From Arranmore.com: "Teach Pobal Naomh Croine is built at a point where three townlands meet – lllion, Gortgar and Ballintra — and the stream known to us as Abhainn Bhaile an tSratha runs into the sea just outside the wall which surrounds the church.The first church was built here in 1825. Before that there was a little thatched building which was used as a church but it is not known when that was built. The church built in 1825 had a floor of only blue clay and dóirlín (little stones) and for fifty years the building contained no seating area. Eventually, ten seats were put in place — five seats at each side of the altar. Those who used the seats were charged one penny for which they were given a ticket and on leaving the church that ticket was collected from them again. Those who did not have the penny just knelt on the floor. The building had two doors, one for men and one for women. Men were not allowed to use the womenis door nor were the women allowed to use the men’s door. Also men stayed to the left of the altar while the women went to the right of the altar. Indeed thus it remained for many years.
An extension was built in 1917. This extension consisted of the sacristy which faces the sea and the longer aisle towards the back of the church. Stained glass windows were also installed. Rev. John McIntyre was curate on the island at that time. He was a big and strong man who often did manual work to help in the building of the extension. He was Parish Priest in Burtonport at the time of his death in 1952. He is buried here in Arranmore and his grave is directly underneath the sacristy window.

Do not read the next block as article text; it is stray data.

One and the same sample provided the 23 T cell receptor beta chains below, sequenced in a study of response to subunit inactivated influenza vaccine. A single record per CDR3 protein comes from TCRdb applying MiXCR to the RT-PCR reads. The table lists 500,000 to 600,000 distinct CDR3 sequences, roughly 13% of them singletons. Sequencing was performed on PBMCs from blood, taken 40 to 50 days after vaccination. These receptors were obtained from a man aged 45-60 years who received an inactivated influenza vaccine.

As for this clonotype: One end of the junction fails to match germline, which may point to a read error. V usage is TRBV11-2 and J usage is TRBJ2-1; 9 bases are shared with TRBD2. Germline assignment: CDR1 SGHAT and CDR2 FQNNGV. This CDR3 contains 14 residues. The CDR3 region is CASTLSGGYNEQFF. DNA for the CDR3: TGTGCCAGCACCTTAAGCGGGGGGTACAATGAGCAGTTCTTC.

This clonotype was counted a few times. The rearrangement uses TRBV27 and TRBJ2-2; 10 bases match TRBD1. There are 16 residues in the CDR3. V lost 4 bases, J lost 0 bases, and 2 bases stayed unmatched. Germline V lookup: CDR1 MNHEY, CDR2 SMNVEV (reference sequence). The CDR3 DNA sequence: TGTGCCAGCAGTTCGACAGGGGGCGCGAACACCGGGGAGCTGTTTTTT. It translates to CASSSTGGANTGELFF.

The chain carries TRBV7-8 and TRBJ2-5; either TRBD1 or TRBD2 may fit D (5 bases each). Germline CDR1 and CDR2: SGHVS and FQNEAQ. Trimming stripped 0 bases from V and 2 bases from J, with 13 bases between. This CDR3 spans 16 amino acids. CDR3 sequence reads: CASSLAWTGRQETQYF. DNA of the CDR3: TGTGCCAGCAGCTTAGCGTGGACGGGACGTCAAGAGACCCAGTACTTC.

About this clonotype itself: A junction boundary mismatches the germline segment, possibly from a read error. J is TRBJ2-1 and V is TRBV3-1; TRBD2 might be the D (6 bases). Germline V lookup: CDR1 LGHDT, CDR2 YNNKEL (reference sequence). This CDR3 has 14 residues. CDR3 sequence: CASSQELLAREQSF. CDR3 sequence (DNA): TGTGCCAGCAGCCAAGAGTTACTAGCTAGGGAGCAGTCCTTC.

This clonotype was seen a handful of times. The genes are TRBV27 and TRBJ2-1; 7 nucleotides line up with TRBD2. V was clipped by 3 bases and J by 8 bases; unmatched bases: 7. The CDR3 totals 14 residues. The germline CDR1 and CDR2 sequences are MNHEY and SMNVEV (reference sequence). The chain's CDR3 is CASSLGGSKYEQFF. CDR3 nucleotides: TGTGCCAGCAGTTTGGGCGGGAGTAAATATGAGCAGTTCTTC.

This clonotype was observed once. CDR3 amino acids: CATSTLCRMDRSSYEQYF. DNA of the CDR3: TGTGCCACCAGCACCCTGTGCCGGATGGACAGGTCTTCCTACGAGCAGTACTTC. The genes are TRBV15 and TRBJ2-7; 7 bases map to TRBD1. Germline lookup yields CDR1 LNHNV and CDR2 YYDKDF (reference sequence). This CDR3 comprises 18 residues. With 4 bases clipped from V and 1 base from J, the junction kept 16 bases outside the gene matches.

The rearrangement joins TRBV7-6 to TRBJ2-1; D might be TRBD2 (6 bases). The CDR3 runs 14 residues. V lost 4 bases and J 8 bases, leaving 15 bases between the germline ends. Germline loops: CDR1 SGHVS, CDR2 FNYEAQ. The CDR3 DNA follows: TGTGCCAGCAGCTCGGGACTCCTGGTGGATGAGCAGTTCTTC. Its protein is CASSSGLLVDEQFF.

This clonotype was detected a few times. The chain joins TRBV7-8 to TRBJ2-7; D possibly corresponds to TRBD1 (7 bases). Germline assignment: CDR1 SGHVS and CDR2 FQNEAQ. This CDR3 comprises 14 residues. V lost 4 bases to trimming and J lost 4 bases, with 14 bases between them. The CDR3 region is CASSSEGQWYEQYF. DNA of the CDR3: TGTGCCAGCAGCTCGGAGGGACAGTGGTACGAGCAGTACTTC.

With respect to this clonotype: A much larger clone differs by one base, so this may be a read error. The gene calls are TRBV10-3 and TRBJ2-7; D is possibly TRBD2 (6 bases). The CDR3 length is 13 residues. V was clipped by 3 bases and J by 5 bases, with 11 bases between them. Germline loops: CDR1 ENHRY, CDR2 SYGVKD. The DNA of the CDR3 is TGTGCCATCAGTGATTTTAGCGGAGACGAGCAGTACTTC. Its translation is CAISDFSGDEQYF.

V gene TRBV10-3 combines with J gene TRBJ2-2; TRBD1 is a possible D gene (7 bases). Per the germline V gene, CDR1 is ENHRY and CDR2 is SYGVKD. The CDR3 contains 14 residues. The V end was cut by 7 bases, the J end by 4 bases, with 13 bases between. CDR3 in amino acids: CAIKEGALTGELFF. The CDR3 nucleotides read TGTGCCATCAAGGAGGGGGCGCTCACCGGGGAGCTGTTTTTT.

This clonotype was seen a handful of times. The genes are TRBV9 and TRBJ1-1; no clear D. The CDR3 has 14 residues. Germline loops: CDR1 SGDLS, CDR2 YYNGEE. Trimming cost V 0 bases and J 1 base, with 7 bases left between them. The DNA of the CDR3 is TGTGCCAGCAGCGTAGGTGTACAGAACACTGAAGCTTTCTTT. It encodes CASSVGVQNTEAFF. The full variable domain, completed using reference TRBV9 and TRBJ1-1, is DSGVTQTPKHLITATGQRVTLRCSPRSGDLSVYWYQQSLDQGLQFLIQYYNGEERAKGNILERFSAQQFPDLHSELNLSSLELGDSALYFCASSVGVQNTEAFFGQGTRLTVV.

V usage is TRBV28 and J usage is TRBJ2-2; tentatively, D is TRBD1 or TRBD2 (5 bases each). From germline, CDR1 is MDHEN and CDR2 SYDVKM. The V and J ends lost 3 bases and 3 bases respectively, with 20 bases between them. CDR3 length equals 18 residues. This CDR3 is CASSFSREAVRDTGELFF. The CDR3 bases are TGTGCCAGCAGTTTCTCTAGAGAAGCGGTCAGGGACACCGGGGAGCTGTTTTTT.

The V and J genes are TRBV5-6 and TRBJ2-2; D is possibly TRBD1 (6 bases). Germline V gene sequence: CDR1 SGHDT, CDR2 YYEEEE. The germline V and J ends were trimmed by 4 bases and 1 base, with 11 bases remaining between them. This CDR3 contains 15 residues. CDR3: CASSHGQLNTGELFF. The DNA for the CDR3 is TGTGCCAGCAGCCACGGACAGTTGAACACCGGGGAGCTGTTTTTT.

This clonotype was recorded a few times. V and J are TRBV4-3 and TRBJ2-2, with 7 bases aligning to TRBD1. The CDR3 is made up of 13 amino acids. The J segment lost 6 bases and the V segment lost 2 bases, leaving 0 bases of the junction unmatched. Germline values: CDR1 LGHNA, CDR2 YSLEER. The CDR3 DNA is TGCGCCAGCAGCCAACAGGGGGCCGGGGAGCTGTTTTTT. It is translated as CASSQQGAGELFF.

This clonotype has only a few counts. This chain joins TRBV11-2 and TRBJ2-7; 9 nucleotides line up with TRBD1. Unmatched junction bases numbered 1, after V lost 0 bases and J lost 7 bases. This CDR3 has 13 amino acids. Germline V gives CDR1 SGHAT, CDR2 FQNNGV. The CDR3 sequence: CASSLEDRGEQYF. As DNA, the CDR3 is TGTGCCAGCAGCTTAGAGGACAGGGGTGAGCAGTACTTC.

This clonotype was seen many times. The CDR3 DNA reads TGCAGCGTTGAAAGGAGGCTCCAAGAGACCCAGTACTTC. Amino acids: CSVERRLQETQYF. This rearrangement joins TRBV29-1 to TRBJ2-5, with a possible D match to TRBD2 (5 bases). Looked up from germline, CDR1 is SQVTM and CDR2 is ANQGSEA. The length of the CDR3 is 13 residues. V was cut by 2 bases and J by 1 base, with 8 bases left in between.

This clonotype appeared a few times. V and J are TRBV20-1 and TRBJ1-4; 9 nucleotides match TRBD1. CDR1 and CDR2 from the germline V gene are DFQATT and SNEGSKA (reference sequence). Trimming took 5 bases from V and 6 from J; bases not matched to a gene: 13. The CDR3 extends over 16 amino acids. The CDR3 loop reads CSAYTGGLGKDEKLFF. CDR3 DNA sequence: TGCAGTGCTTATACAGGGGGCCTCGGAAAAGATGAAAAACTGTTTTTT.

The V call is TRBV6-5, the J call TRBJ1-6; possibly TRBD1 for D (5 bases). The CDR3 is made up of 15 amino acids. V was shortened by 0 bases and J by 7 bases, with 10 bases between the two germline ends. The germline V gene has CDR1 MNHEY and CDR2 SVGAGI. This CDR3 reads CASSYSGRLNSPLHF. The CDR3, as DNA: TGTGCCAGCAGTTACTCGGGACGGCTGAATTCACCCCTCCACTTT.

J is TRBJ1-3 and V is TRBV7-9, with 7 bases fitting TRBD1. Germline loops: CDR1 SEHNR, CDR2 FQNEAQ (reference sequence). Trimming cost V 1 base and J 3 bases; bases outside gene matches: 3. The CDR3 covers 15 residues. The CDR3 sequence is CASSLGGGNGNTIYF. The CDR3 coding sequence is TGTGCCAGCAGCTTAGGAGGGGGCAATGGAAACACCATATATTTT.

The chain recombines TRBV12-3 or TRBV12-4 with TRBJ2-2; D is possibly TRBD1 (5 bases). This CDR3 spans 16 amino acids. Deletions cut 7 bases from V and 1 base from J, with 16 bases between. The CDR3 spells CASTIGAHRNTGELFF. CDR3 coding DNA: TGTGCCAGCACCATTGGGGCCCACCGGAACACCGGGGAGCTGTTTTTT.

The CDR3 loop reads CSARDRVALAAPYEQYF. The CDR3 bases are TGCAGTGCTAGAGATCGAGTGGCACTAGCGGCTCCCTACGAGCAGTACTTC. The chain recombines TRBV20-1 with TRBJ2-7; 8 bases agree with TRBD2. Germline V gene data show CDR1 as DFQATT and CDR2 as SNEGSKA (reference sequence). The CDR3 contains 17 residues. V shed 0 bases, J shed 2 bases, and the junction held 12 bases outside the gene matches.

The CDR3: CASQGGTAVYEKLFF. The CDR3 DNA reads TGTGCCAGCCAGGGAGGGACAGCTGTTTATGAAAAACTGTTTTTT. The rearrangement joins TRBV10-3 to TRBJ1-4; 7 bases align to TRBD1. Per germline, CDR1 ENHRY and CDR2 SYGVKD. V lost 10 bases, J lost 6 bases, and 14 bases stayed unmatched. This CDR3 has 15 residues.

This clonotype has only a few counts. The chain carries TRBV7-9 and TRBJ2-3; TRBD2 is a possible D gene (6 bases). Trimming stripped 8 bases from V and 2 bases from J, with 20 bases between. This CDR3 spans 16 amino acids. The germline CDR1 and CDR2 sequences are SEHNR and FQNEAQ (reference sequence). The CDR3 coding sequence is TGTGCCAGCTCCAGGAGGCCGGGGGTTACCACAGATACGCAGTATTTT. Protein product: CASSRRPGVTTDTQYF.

In 1837 Mass on the island was celebrated only once in every three weeks as the island did not have a resident priest. The first priest, Rev. Seamus Hargan, came in 1847 during the Famine and, according to tradition, he carried the corpses of the Famine victims to the graveyard and buried them himself. Sadly, he himself died of a fever and is buried at Carraig a’ Chaisil. His last request was that he be buried in a sack as he did not want the community to have to bear the cost of his coffin. Most people were buried like that at the time.
The first graveyard was Carraig a‘ Chaisil. Until then there was no burial ground on the island because the landlords at the time’refused land for a graveyard so the dead had to be brought across to Templecrone for burial. The last boat carrying remains to Templecrone went on the rocks at Leac na bhFear and all those who travelled with the remains were drowned. The coffin later came ashore at Bealach a’ tSnámh and was temporarily buried in the dunes there until weather conditions improved and it was safe to make the crossing to Templecrone but, sadly, that coffin was never lifted. After that burial took place on the Caiseal which indeed was no more than a bare rock and people had to carry sand and soil onto the rock to cover the coffins. The next graveyard overlooking the sea was opened in 1893."